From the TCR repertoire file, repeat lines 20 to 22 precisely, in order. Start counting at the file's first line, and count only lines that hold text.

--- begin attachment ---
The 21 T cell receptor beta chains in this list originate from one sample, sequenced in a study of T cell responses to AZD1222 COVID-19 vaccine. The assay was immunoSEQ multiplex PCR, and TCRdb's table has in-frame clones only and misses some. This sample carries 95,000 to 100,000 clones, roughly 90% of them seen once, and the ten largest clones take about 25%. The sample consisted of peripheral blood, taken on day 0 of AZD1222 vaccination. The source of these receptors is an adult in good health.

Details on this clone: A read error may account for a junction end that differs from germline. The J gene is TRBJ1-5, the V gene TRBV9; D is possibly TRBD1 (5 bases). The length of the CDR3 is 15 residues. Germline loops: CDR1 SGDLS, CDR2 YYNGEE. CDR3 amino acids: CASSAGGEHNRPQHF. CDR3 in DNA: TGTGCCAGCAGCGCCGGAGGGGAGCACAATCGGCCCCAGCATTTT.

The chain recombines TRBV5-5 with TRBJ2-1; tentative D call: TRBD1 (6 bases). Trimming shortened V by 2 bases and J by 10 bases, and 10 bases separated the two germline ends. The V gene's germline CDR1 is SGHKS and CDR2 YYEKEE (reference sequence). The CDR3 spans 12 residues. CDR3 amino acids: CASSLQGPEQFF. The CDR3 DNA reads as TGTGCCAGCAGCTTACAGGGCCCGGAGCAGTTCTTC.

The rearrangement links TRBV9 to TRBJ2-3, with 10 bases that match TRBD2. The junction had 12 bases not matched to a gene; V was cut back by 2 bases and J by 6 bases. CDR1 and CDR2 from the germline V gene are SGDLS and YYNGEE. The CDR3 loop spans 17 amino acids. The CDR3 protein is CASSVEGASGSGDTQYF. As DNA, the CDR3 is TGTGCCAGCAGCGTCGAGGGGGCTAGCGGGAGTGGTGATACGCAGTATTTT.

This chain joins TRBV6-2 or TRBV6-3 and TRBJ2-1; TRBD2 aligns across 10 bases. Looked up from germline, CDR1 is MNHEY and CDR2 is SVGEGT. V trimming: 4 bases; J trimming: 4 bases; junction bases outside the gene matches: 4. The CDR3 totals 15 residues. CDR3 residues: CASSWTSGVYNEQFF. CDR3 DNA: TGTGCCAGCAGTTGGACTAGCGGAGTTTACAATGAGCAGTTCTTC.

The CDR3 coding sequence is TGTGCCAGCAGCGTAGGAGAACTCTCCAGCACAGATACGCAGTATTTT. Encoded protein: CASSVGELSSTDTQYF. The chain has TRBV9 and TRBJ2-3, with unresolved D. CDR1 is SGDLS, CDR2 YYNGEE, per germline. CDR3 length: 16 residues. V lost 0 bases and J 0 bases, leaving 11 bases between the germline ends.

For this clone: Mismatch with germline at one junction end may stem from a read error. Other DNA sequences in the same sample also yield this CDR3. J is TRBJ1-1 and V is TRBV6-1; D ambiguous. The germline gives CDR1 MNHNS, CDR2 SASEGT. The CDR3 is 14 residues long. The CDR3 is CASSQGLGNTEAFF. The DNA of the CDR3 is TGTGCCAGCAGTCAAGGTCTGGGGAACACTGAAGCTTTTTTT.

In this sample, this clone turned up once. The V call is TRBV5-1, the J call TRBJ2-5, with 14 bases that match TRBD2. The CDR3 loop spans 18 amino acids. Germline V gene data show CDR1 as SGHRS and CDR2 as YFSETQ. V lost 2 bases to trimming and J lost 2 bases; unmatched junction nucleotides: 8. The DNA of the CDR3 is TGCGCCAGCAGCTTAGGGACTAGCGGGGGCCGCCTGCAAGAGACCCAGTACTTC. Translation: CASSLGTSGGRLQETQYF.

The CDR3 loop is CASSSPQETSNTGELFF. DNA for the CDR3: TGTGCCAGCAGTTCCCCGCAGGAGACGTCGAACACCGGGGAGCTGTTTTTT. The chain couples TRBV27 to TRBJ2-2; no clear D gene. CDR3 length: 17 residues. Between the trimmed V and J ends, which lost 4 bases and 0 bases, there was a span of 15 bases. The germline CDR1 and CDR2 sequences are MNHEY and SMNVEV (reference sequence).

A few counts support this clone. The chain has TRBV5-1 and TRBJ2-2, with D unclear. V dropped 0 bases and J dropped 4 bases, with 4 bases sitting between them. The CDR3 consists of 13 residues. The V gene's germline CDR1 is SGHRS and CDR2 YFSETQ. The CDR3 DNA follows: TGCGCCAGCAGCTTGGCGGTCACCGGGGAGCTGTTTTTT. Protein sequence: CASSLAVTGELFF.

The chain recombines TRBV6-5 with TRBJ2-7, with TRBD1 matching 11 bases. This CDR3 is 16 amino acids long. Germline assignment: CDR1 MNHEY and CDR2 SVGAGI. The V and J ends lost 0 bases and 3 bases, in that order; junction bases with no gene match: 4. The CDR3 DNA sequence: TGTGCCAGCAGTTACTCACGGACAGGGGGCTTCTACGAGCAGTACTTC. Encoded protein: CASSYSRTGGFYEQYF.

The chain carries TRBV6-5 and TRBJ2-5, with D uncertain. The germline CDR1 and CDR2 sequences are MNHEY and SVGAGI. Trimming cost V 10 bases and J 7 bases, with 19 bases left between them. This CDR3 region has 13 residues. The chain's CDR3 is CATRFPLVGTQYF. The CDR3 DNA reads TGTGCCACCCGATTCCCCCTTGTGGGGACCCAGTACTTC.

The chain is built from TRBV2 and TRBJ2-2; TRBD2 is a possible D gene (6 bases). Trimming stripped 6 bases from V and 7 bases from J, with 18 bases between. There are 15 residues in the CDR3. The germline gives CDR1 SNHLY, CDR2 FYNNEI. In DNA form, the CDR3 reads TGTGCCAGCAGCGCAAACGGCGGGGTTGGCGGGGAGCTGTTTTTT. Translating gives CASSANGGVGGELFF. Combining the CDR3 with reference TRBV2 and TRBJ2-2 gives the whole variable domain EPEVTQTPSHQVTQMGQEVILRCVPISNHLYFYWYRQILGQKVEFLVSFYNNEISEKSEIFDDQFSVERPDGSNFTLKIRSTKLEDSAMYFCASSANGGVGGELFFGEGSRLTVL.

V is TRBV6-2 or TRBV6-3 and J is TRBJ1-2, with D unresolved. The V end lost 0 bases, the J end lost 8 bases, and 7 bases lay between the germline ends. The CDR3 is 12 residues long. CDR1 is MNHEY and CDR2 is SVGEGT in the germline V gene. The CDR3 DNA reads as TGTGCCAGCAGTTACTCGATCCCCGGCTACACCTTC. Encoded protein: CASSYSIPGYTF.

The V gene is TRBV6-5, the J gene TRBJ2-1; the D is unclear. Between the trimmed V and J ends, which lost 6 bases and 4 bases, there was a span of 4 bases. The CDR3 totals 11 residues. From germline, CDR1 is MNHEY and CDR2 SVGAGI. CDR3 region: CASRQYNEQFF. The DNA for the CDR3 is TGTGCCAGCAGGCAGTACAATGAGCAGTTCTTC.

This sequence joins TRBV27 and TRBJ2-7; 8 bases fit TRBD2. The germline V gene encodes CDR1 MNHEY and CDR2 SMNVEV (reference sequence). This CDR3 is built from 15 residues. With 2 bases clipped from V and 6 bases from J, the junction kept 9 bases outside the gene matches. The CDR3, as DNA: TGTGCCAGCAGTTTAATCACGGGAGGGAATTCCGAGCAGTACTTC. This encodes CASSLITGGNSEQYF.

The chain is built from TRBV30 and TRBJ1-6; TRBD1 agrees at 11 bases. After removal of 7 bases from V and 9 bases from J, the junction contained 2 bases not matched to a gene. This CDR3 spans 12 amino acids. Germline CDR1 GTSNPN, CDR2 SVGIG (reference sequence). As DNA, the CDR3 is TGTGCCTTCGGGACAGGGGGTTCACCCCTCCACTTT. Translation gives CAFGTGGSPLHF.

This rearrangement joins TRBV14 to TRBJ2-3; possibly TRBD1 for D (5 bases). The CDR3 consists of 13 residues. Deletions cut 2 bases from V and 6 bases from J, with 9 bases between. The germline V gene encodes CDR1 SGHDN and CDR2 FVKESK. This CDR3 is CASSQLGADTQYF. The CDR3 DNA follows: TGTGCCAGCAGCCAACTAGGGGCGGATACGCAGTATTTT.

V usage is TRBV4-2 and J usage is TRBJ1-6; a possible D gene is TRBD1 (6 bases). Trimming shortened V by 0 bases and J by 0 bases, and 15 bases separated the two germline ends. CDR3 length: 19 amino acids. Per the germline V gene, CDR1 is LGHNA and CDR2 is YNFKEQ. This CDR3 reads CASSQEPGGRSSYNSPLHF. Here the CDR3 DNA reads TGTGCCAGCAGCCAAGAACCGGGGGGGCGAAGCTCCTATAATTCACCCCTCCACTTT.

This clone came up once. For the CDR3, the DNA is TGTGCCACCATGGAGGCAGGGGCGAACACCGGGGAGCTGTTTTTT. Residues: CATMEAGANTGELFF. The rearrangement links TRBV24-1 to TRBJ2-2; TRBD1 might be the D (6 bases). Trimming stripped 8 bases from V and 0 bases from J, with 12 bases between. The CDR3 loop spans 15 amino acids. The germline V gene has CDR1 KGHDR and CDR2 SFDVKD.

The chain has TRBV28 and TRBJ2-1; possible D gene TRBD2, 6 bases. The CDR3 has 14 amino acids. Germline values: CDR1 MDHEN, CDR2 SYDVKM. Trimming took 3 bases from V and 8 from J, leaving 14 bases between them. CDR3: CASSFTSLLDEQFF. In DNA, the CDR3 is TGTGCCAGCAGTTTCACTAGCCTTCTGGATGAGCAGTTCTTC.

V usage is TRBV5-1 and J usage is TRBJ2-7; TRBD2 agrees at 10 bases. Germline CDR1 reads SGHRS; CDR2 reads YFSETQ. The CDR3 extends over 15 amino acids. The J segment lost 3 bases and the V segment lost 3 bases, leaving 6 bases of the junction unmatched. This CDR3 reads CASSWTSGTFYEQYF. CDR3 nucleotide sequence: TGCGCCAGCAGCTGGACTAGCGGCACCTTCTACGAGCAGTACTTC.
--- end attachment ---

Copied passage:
This clone came up once. For the CDR3, the DNA is TGTGCCACCATGGAGGCAGGGGCGAACACCGGGGAGCTGTTTTTT. Residues: CATMEAGANTGELFF. The rearrangement links TRBV24-1 to TRBJ2-2; TRBD1 might be the D (6 bases). Trimming stripped 8 bases from V and 0 bases from J, with 12 bases between. The CDR3 loop spans 15 amino acids. The germline V gene has CDR1 KGHDR and CDR2 SFDVKD.

The chain has TRBV28 and TRBJ2-1; possible D gene TRBD2, 6 bases. The CDR3 has 14 amino acids. Germline values: CDR1 MDHEN, CDR2 SYDVKM. Trimming took 3 bases from V and 8 from J, leaving 14 bases between them. CDR3: CASSFTSLLDEQFF. In DNA, the CDR3 is TGTGCCAGCAGTTTCACTAGCCTTCTGGATGAGCAGTTCTTC.

V usage is TRBV5-1 and J usage is TRBJ2-7; TRBD2 agrees at 10 bases. Germline CDR1 reads SGHRS; CDR2 reads YFSETQ. The CDR3 extends over 15 amino acids. The J segment lost 3 bases and the V segment lost 3 bases, leaving 6 bases of the junction unmatched. This CDR3 reads CASSWTSGTFYEQYF. CDR3 nucleotide sequence: TGCGCCAGCAGCTGGACTAGCGGCACCTTCTACGAGCAGTACTTC.